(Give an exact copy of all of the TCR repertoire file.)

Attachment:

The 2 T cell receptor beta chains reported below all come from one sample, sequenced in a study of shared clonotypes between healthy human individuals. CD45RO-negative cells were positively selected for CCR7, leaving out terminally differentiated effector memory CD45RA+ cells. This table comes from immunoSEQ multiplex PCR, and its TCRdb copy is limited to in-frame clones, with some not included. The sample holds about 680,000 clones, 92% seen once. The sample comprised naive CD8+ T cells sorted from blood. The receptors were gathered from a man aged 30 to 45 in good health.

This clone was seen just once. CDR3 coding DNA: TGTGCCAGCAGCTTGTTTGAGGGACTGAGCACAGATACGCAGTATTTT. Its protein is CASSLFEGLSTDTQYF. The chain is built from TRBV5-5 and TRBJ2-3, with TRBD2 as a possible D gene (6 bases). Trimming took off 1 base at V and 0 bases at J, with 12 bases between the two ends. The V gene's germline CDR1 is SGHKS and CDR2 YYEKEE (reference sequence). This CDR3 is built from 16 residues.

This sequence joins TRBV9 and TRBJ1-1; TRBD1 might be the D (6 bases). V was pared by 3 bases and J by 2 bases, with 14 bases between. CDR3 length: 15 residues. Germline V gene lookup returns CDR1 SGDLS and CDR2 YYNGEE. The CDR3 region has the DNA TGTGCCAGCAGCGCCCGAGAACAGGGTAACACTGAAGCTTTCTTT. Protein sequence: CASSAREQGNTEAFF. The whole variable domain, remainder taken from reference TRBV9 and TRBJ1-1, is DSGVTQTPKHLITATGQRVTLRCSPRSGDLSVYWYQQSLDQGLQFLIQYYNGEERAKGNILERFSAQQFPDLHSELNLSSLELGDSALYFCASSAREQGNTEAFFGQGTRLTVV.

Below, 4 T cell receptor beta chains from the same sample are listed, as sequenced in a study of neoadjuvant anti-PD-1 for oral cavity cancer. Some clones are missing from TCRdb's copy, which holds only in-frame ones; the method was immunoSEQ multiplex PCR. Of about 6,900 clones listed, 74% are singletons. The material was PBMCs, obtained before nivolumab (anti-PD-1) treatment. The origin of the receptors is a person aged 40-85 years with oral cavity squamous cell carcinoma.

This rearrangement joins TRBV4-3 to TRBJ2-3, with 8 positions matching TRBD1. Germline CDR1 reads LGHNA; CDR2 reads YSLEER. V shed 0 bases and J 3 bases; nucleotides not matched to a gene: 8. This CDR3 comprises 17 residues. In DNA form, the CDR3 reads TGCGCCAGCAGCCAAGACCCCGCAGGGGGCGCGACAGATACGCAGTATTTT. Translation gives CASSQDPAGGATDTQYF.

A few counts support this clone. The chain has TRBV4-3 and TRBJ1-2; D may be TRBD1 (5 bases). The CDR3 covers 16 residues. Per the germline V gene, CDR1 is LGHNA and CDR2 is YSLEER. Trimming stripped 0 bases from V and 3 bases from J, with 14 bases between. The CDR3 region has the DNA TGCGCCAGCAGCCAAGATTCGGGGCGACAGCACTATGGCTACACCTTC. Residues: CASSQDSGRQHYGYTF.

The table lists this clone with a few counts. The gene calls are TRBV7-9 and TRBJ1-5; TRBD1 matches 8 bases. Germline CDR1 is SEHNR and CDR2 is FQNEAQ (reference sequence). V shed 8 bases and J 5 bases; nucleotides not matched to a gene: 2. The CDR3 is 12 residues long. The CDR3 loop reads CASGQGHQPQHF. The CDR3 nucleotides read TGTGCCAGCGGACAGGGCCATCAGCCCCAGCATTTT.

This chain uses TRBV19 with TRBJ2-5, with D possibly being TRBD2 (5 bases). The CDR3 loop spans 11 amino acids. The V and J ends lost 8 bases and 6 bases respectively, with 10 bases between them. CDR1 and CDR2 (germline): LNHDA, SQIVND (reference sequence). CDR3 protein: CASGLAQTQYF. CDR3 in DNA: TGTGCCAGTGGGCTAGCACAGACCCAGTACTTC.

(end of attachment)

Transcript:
The 2 T cell receptor beta chains reported below all come from one sample, sequenced in a study of shared clonotypes between healthy human individuals. CD45RO-negative cells were positively selected for CCR7, leaving out terminally differentiated effector memory CD45RA+ cells. This table comes from immunoSEQ multiplex PCR, and its TCRdb copy is limited to in-frame clones, with some not included. The sample holds about 680,000 clones, 92% seen once. The sample comprised naive CD8+ T cells sorted from blood. The receptors were gathered from a man aged 30 to 45 in good health.

This clone was seen just once. CDR3 coding DNA: TGTGCCAGCAGCTTGTTTGAGGGACTGAGCACAGATACGCAGTATTTT. Its protein is CASSLFEGLSTDTQYF. The chain is built from TRBV5-5 and TRBJ2-3, with TRBD2 as a possible D gene (6 bases). Trimming took off 1 base at V and 0 bases at J, with 12 bases between the two ends. The V gene's germline CDR1 is SGHKS and CDR2 YYEKEE (reference sequence). This CDR3 is built from 16 residues.

This sequence joins TRBV9 and TRBJ1-1; TRBD1 might be the D (6 bases). V was pared by 3 bases and J by 2 bases, with 14 bases between. CDR3 length: 15 residues. Germline V gene lookup returns CDR1 SGDLS and CDR2 YYNGEE. The CDR3 region has the DNA TGTGCCAGCAGCGCCCGAGAACAGGGTAACACTGAAGCTTTCTTT. Protein sequence: CASSAREQGNTEAFF. The whole variable domain, remainder taken from reference TRBV9 and TRBJ1-1, is DSGVTQTPKHLITATGQRVTLRCSPRSGDLSVYWYQQSLDQGLQFLIQYYNGEERAKGNILERFSAQQFPDLHSELNLSSLELGDSALYFCASSAREQGNTEAFFGQGTRLTVV.

Below, 4 T cell receptor beta chains from the same sample are listed, as sequenced in a study of neoadjuvant anti-PD-1 for oral cavity cancer. Some clones are missing from TCRdb's copy, which holds only in-frame ones; the method was immunoSEQ multiplex PCR. Of about 6,900 clones listed, 74% are singletons. The material was PBMCs, obtained before nivolumab (anti-PD-1) treatment. The origin of the receptors is a person aged 40-85 years with oral cavity squamous cell carcinoma.

This rearrangement joins TRBV4-3 to TRBJ2-3, with 8 positions matching TRBD1. Germline CDR1 reads LGHNA; CDR2 reads YSLEER. V shed 0 bases and J 3 bases; nucleotides not matched to a gene: 8. This CDR3 comprises 17 residues. In DNA form, the CDR3 reads TGCGCCAGCAGCCAAGACCCCGCAGGGGGCGCGACAGATACGCAGTATTTT. Translation gives CASSQDPAGGATDTQYF.

A few counts support this clone. The chain has TRBV4-3 and TRBJ1-2; D may be TRBD1 (5 bases). The CDR3 covers 16 residues. Per the germline V gene, CDR1 is LGHNA and CDR2 is YSLEER. Trimming stripped 0 bases from V and 3 bases from J, with 14 bases between. The CDR3 region has the DNA TGCGCCAGCAGCCAAGATTCGGGGCGACAGCACTATGGCTACACCTTC. Residues: CASSQDSGRQHYGYTF.

The table lists this clone with a few counts. The gene calls are TRBV7-9 and TRBJ1-5; TRBD1 matches 8 bases. Germline CDR1 is SEHNR and CDR2 is FQNEAQ (reference sequence). V shed 8 bases and J 5 bases; nucleotides not matched to a gene: 2. The CDR3 is 12 residues long. The CDR3 loop reads CASGQGHQPQHF. The CDR3 nucleotides read TGTGCCAGCGGACAGGGCCATCAGCCCCAGCATTTT.

This chain uses TRBV19 with TRBJ2-5, with D possibly being TRBD2 (5 bases). The CDR3 loop spans 11 amino acids. The V and J ends lost 8 bases and 6 bases respectively, with 10 bases between them. CDR1 and CDR2 (germline): LNHDA, SQIVND (reference sequence). CDR3 protein: CASGLAQTQYF. CDR3 in DNA: TGTGCCAGTGGGCTAGCACAGACCCAGTACTTC.